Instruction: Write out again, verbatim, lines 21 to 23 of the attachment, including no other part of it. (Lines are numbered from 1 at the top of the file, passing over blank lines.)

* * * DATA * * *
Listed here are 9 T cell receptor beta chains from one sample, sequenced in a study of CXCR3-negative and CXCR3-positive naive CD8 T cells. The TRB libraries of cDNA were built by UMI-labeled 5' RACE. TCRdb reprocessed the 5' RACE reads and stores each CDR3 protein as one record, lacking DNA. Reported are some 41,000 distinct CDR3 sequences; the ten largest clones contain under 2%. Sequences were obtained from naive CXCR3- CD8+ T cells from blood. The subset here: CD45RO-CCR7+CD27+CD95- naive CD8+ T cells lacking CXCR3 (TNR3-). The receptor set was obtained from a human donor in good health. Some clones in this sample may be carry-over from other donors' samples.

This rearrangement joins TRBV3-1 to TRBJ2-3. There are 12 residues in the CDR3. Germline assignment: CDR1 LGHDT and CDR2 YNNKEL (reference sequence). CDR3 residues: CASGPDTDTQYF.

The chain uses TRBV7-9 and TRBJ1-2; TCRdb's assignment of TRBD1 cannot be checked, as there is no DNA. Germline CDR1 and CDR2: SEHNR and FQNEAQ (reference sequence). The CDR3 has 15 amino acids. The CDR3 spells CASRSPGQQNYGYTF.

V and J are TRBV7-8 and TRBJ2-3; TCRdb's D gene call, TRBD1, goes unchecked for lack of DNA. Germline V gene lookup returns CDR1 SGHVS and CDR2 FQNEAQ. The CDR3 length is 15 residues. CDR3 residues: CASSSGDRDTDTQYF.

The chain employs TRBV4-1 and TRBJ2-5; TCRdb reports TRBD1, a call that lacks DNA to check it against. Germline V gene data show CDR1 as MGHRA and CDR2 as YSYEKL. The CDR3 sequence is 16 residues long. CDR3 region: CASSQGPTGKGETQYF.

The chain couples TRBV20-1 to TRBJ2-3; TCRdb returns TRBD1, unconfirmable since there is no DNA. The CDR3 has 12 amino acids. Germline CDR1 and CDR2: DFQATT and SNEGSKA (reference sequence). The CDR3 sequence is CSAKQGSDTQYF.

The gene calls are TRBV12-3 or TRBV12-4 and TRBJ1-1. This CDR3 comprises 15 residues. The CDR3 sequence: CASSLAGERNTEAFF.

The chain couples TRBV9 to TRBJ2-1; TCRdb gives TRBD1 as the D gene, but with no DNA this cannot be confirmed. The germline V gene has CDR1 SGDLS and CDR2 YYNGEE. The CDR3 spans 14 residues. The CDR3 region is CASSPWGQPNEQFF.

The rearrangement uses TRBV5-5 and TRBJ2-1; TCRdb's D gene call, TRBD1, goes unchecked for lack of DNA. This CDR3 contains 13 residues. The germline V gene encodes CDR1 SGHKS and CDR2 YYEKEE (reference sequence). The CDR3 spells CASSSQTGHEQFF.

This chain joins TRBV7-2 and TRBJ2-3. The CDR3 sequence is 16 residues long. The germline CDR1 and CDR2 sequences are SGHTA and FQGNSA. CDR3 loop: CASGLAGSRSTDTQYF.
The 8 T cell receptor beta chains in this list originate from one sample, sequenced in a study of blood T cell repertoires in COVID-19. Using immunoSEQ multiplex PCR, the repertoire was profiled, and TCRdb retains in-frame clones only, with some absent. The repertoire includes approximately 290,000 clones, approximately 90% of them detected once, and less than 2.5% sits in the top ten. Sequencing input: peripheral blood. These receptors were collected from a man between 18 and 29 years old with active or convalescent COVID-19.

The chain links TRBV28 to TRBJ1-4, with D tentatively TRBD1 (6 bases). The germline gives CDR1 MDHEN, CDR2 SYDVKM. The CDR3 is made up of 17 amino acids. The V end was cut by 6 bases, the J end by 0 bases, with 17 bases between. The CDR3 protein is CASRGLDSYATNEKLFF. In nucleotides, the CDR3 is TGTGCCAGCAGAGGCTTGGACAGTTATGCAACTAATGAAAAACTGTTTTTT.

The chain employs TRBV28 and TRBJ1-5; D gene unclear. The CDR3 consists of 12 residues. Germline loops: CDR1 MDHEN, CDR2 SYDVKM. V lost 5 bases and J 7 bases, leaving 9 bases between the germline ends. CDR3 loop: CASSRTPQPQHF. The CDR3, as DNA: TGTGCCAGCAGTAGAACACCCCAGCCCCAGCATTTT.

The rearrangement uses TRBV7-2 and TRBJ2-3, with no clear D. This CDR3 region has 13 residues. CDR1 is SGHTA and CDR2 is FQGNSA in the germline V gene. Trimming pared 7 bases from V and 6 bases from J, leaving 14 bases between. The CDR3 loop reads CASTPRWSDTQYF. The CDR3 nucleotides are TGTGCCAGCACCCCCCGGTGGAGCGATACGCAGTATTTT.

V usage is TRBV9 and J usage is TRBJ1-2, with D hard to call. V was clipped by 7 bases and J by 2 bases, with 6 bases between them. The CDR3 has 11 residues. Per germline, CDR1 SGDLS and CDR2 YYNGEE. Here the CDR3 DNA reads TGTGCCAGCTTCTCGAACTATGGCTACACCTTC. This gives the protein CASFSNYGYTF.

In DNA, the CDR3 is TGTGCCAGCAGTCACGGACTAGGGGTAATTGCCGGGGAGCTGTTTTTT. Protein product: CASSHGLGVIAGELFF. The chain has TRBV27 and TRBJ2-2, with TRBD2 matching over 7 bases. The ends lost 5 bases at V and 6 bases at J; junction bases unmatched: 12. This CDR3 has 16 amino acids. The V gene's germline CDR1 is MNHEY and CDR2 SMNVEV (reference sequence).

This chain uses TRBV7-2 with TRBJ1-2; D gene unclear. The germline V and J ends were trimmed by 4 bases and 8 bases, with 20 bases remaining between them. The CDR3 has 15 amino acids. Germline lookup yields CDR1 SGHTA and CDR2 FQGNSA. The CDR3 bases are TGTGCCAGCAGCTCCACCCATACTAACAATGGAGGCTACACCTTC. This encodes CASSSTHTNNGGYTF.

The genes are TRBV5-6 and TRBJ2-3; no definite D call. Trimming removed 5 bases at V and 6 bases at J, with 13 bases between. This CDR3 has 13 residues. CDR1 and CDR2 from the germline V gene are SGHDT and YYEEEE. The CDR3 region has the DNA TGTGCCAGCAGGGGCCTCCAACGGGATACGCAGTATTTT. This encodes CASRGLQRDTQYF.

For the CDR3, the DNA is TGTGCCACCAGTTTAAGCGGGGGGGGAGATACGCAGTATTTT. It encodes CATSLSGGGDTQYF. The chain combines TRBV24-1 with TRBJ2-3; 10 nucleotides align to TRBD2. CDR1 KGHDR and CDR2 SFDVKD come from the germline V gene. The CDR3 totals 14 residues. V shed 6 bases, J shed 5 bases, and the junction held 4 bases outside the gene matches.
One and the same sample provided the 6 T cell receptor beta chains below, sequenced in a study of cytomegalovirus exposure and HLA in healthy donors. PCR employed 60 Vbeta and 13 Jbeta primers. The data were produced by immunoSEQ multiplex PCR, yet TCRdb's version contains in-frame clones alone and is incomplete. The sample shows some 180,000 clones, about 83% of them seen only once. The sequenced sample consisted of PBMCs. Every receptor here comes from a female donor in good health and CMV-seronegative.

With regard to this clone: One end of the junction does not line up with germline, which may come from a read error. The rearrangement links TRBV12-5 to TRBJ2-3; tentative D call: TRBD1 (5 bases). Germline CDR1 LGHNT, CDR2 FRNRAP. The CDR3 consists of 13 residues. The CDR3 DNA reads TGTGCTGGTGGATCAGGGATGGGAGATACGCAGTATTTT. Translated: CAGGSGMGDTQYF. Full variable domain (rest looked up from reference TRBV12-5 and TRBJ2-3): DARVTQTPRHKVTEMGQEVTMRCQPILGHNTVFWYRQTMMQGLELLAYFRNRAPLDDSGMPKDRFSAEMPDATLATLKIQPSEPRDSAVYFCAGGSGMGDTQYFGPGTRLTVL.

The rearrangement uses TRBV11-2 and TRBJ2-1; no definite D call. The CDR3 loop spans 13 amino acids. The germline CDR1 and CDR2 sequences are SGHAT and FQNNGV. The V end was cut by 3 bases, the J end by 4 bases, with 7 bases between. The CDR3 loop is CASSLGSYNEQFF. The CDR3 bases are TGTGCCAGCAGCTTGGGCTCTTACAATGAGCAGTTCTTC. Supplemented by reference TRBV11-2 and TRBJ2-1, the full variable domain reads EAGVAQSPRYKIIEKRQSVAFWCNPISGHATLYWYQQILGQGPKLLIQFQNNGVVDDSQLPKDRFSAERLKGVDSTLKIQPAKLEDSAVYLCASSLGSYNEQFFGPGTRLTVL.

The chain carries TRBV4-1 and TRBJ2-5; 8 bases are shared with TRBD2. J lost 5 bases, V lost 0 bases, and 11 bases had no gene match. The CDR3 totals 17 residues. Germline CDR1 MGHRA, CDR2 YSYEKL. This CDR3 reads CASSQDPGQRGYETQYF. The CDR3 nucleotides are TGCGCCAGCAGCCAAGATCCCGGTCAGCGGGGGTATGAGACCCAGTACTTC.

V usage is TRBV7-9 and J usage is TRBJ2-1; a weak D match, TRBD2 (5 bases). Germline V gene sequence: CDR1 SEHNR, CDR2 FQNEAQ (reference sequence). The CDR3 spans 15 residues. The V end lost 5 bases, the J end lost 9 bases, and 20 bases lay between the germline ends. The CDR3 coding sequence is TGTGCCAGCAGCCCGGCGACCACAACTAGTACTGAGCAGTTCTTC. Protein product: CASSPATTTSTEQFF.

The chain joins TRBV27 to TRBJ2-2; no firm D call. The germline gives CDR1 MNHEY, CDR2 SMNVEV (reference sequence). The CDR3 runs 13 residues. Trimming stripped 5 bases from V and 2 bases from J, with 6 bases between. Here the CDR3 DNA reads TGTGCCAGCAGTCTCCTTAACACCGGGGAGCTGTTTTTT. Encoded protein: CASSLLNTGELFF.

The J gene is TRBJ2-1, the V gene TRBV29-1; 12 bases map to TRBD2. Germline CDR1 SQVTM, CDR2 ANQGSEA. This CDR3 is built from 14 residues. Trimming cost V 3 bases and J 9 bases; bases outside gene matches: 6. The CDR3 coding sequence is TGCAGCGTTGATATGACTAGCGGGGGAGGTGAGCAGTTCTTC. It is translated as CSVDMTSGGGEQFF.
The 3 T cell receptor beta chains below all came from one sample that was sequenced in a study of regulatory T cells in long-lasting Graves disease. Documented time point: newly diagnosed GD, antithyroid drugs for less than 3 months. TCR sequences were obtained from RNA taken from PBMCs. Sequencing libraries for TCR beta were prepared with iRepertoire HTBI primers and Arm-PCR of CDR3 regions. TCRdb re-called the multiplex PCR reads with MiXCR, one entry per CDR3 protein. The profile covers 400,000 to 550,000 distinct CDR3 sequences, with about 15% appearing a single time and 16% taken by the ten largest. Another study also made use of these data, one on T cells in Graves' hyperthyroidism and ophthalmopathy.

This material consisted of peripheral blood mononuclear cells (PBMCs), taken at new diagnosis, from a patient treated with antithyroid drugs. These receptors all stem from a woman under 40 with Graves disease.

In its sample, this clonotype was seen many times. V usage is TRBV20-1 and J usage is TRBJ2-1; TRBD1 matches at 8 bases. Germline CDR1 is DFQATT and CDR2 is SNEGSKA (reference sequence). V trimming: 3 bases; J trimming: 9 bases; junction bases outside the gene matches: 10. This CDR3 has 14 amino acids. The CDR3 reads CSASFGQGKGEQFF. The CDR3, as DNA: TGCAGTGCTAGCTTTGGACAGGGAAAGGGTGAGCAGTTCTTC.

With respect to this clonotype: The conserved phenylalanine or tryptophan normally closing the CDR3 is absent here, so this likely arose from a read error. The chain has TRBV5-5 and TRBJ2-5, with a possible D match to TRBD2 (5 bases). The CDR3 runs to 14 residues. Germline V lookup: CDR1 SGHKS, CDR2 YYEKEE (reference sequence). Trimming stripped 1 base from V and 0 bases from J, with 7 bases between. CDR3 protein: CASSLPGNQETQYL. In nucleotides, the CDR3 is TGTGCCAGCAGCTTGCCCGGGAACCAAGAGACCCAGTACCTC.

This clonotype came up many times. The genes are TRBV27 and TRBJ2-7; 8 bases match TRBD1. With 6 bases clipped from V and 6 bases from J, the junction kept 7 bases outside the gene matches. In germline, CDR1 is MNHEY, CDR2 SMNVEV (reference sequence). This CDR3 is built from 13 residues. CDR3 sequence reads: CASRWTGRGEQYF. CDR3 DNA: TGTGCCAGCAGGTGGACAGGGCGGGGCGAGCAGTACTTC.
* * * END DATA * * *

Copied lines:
With regard to this clone: One end of the junction does not line up with germline, which may come from a read error. The rearrangement links TRBV12-5 to TRBJ2-3; tentative D call: TRBD1 (5 bases). Germline CDR1 LGHNT, CDR2 FRNRAP. The CDR3 consists of 13 residues. The CDR3 DNA reads TGTGCTGGTGGATCAGGGATGGGAGATACGCAGTATTTT. Translated: CAGGSGMGDTQYF. Full variable domain (rest looked up from reference TRBV12-5 and TRBJ2-3): DARVTQTPRHKVTEMGQEVTMRCQPILGHNTVFWYRQTMMQGLELLAYFRNRAPLDDSGMPKDRFSAEMPDATLATLKIQPSEPRDSAVYFCAGGSGMGDTQYFGPGTRLTVL.

The rearrangement uses TRBV11-2 and TRBJ2-1; no definite D call. The CDR3 loop spans 13 amino acids. The germline CDR1 and CDR2 sequences are SGHAT and FQNNGV. The V end was cut by 3 bases, the J end by 4 bases, with 7 bases between. The CDR3 loop is CASSLGSYNEQFF. The CDR3 bases are TGTGCCAGCAGCTTGGGCTCTTACAATGAGCAGTTCTTC. Supplemented by reference TRBV11-2 and TRBJ2-1, the full variable domain reads EAGVAQSPRYKIIEKRQSVAFWCNPISGHATLYWYQQILGQGPKLLIQFQNNGVVDDSQLPKDRFSAERLKGVDSTLKIQPAKLEDSAVYLCASSLGSYNEQFFGPGTRLTVL.

The chain carries TRBV4-1 and TRBJ2-5; 8 bases are shared with TRBD2. J lost 5 bases, V lost 0 bases, and 11 bases had no gene match. The CDR3 totals 17 residues. Germline CDR1 MGHRA, CDR2 YSYEKL. This CDR3 reads CASSQDPGQRGYETQYF. The CDR3 nucleotides are TGCGCCAGCAGCCAAGATCCCGGTCAGCGGGGGTATGAGACCCAGTACTTC.